Home > Promotion > Culture > Festival de Torroella > Torroella, town of music

Torroella, town of music

Thanks to its geographical situation and cultural history, Torroella de Montgrí has always been open to the musical influences that have arisen in the course of history, and the tradition continues to the present day, thanks to the receptive attitude of the town’s inhabitants, and constant effort and hard work on the part of local cultural associations.

The heritage of ancient civilisations, the music of important centres of worship, the monarchies which employed musicians of French origin and adopted the Ars Nova style, cultural interchange with other countries – all these were key elements in the process of musical innovation. The Catalan nobility also played its part, and this spirit of artistic renewal led to a steady increase in the importance of the Musical Chapels. Torroella de Montgrí was no exception in this process. The Royal household in the town provided the houses of the nobles and the townspeople’s festivities with troubadours and other musicians. The whole town lived and breathed music.
The guilds and the system of musical patronage at the church of Saint Genís came into being in the 14th, 15th and 16th centuries, a period of great economic growth. There are municipal documents of the time referring to professions related to music and the arts, such as instrumentalists, maestri di canto (mentioned as early as 1515) and makers of altars, reredos and religious images. A new, affluent social class came into being, which in turn led to an increase in social and musical activity.
Studies by Joan Radressa i Casanovas give an exhaustive list of the posts of responsibility held in the parish and their incumbents. This information has its origin in the Llibre de Possessions from the 14th century and the Llibre de la Consueta from the 18th. The town’s Musical Chapel ceased to exist in the course of the 19th century, although there is little documentation from before 1700 that refers to its activities.
The evidence suggests that plainsong and polyphonic chant were in common use and that quality of performance was high. The organist and composer Francesc Civil i Castellví has described the importance of the Musical Chapel of Torroella, whose members were often asked to perform with the Chapel at Girona Cathedral. In his doctoral thesis, Xavier Daufí also mentions the first performances at Torroella of two Italian-style oratorios.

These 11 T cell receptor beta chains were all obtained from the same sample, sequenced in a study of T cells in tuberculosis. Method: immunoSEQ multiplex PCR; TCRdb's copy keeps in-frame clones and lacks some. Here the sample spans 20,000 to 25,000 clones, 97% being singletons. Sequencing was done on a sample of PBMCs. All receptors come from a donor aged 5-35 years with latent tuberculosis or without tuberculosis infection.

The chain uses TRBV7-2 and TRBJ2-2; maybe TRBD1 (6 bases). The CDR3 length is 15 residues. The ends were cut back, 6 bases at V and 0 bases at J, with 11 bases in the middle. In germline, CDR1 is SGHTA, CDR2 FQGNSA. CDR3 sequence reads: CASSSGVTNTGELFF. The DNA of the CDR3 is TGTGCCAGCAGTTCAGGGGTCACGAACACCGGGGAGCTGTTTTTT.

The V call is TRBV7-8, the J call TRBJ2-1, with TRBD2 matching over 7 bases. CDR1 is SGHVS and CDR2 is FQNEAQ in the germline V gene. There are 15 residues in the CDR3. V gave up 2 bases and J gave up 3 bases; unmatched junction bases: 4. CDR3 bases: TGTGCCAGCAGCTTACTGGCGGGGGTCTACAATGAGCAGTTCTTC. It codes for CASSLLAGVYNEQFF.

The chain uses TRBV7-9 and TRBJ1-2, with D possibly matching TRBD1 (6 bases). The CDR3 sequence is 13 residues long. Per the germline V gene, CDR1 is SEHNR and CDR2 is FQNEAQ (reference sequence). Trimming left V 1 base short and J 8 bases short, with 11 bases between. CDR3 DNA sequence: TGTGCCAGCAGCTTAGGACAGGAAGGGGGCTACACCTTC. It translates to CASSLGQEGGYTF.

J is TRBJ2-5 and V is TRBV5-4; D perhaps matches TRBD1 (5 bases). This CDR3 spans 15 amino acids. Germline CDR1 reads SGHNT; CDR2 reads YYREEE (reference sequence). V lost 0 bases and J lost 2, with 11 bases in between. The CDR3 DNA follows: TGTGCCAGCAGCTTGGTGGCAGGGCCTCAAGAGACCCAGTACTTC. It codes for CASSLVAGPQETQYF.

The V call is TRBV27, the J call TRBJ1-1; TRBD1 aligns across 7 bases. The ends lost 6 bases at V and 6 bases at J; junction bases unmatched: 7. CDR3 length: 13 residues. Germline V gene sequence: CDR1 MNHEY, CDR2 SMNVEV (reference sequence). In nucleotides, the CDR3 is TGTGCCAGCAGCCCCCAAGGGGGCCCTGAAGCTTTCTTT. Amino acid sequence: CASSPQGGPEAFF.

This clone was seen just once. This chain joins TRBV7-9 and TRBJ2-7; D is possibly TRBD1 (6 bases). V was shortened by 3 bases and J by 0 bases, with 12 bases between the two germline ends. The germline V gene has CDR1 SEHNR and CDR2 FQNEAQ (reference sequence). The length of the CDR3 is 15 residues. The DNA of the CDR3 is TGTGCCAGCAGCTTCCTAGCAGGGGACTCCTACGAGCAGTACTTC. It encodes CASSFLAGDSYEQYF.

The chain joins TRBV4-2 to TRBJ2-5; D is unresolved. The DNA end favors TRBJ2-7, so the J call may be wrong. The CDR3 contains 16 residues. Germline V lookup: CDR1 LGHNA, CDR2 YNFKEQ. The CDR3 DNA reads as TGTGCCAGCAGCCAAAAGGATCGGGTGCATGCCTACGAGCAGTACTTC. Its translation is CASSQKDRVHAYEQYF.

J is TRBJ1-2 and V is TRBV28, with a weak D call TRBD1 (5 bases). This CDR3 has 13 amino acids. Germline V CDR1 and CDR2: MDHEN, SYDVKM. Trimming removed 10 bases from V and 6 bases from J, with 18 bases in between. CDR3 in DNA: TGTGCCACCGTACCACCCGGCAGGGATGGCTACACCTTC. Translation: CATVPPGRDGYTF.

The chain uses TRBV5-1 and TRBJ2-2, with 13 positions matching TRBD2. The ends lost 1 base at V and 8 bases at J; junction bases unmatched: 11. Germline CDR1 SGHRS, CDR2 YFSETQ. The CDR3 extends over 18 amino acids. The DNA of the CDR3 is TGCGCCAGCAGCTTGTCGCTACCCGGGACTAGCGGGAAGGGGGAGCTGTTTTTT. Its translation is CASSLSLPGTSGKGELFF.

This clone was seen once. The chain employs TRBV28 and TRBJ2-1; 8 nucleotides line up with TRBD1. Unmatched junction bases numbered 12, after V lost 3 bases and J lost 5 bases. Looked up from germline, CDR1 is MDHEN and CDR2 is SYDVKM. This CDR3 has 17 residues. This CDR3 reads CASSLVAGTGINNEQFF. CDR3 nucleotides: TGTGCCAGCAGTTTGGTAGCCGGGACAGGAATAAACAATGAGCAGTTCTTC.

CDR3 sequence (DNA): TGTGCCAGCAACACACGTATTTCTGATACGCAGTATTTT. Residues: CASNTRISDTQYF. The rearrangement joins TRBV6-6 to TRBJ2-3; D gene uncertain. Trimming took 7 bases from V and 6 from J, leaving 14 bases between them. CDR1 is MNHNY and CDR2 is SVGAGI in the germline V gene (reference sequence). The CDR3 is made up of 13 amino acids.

Despite economic ups and downs, it seems that the Musical Chapel at Saint Genís continued over the years with its double function of musical performance and choral training of the choirboys. Well-known composers such as Anselm Viola and Benet Julià were born in Torroella, and received their early training at the Chapel before moving on to Montserrat.
In the mid-18th century, economic recession led to the same performers having to take charge of all aspects of musical production. This, together with the influences of Italian musical practice, led to a similarity of styles in both secular and religious music. During this period, the church of Saint Genís was the starting point for musicians of renown such as Arquimbau, Serratosa, Prat, Marqués and Juncà. These were men whose ambition was to secure a good professional post, or to move up to positions of responsibility in more important centres of musical production. Also at this time the custom was established of hiring cobla bands to play at ceremonies or festivities.
In the early stages of the French revolution, the political situation, with economic recession and disentailment of property, led to a fall-off in interest in the music performed by the Chapels and a reduction in the economic contributions they had previously received. In the course of the 19th century, the musical posts of responsibility at Saint Genís came to be abolished.
We hope that in the near future further research will be carried out, and that more musical evidence and other data will come to light, providing us with further details of the history of our Musical Chapel. It was an important institution, in which the town’s inhabitants could in past times develop their interest in music and communicate to future generations the importance and the pleasure of making music an integral part of daily life.
In the mid-18th century, economic recession led to the same performers having to take charge of all aspects of musical production. This, together with the influences of Italian musical practice, led to a similarity of styles in both secular and religious music. During this period, the church of Saint Genís was the starting point for musicians of renown such as Arquimbau, Serratosa, Prat, Marqués and Juncà. These were men whose ambition was to secure a good professional post, or to move up to positions of responsibility in more important centres of musical production. Also at this time the custom was established of hiring cobla bands to play at ceremonies or festivities.
In the early stages of the French revolution, the political situation, with economic recession and disentailment of property, led to a fall-off in interest in the music performed by the Chapels and a reduction in the economic contributions they had previously received. In the course of the 19th century, the musical posts of responsibility at Saint Genís came to be abolished.

We hope that in the near future further research will be carried out, and that more musical evidence and other data will come to light, providing us with further details of the history of our Musical Chapel. It was an important institution, in which the town’s inhabitants could in past times develop their interest in music and communicate to future generations the importance and the pleasure of making music an integral part of daily life.

Sign up for our Newsletter

Weather Forecast

Temperature: 15,8
Wind: 2 SW
Surf: 0,3 / 0,5
Temperature: 15,6
See the weather